420,000 Increase in Wages Per Year

As soon as the leaders of the Government workers were released from detention in April, 1943, the big fight for the improvement of the workers’ conditions began. The Government set up a Re-grading Committee early in 1943. By December of the same year, 420,000 was paid in wage increases to the workers.

This was a great victory for the unions. To understand the real size of the victory, it must be borne in mind that the Committee which re-graded civil servants took four years to do the job, while the Re-grading Committee for Government workers got through its task in less than nine months.

How did this happen? It happened because the Government workers were solidly united in their own trade unions and were all joined together in their Federation of Government Employees’ Organisations, which was formed in October, 1943. The workers got their increases so quickly because they were brave enough to stage a three-day strike in November, 1943.

Bustamante, Strike Breaker

It was during this November strike that Bustamante showed how much he really cared for the working people of Jamaica. On the second day of the strike he tried to get strike-breakers to go in and take the men’s jobs. Bustamante was only defeated by the quick action which the unions took to upset his scheme.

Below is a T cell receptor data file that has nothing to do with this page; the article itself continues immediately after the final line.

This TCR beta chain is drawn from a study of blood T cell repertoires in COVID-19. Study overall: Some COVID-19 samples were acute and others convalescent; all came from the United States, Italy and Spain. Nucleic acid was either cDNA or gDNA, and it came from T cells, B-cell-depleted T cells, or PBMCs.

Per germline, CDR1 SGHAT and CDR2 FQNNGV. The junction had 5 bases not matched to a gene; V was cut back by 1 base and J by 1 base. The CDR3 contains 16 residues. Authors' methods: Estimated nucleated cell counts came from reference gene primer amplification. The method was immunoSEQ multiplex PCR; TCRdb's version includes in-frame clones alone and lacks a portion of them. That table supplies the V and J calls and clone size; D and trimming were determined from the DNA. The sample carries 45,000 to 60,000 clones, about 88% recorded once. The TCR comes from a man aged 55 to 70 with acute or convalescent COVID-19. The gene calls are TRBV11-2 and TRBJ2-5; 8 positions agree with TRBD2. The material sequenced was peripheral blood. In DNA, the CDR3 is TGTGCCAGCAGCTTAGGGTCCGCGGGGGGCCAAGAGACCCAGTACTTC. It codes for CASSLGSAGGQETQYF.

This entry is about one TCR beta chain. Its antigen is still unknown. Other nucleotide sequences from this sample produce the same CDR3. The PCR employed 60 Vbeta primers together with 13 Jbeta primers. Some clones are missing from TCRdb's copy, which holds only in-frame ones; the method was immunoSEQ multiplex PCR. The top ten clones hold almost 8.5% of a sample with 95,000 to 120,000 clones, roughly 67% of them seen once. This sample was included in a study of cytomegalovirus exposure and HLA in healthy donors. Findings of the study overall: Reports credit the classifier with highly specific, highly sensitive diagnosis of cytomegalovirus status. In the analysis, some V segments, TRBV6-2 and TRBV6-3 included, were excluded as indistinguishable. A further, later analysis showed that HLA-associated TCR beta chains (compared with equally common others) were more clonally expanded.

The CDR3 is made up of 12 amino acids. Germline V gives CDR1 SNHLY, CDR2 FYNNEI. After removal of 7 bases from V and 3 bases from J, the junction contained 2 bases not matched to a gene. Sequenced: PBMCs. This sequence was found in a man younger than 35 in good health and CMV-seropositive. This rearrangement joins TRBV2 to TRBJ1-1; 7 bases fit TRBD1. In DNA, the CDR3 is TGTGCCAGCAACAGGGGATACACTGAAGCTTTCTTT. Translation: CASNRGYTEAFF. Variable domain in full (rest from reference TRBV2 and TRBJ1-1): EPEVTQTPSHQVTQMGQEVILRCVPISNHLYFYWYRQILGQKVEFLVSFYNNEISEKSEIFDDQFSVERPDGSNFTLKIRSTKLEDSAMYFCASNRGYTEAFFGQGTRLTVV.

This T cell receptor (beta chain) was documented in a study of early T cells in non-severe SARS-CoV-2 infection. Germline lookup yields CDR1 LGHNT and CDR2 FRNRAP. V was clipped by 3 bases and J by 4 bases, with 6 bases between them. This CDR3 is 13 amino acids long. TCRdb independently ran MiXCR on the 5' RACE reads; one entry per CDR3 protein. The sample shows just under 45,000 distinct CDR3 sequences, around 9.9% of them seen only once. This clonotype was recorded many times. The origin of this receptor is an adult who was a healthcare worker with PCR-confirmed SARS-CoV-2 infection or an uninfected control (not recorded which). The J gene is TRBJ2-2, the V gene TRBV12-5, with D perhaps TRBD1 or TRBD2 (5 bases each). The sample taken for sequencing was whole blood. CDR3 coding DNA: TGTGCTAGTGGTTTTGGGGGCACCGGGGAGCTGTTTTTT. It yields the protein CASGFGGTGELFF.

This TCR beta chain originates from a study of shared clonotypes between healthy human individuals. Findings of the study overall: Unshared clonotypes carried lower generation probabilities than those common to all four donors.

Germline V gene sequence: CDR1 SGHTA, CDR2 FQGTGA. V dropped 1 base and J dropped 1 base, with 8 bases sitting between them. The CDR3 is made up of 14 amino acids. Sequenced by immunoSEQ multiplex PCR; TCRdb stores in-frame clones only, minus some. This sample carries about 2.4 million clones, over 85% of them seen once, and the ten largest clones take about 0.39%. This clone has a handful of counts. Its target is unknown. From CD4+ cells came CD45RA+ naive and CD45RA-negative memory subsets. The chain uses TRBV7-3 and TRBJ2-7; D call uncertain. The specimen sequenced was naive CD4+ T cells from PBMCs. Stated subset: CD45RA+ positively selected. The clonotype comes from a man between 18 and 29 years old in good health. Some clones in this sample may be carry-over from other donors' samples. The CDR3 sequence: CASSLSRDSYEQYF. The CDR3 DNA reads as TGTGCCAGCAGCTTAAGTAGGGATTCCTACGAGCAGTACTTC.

The strike was staged to get the Government’s promise that the wage increases would be paid before Christmas, and it was successful. The week before Christmas, 420,000 was paid out to Government workers. Relief workers were left out, and their union, supported by the Federation, began at once to demand increases for these 11,000 workers. The Government set up a committee to investigate their conditions. At the end of March, 1944, it agreed to give relief workers a small increase of 8.125 percent.

Standard Rates for Relief Workers

This was not satisfactory, either to the workers or the union; but at least it was a small advance, and the workers accepted it as such while the union continued to fight for standard rates for all relief workers. The fight is still going on and is being led by Ken Hill, who has taken the matter to the Secretary of State for Colonies in London.

Government workers also benefited from a new committee which the Government set up to correct the mistakes which had been made by the Re-grading Committee, whose work had been improperly done. Last September, after correction of errors, the Legislative Council passed a further 24,805 for Government workers, which included a war bonus.

Other Successes

Meantime the Government Workers’ Union have been putting up a strong fight for other improvements. They have demanded an 8-hour working day for all workers in Government service. This demand has been dealt with by a committee set up by the Government, whose report Mr. F. A. Glasspole moved in the House should be immediately adopted. This proposal was refused by Alexander Bustamante unless the word “immediate” was deleted. So far no action has been taken on the report.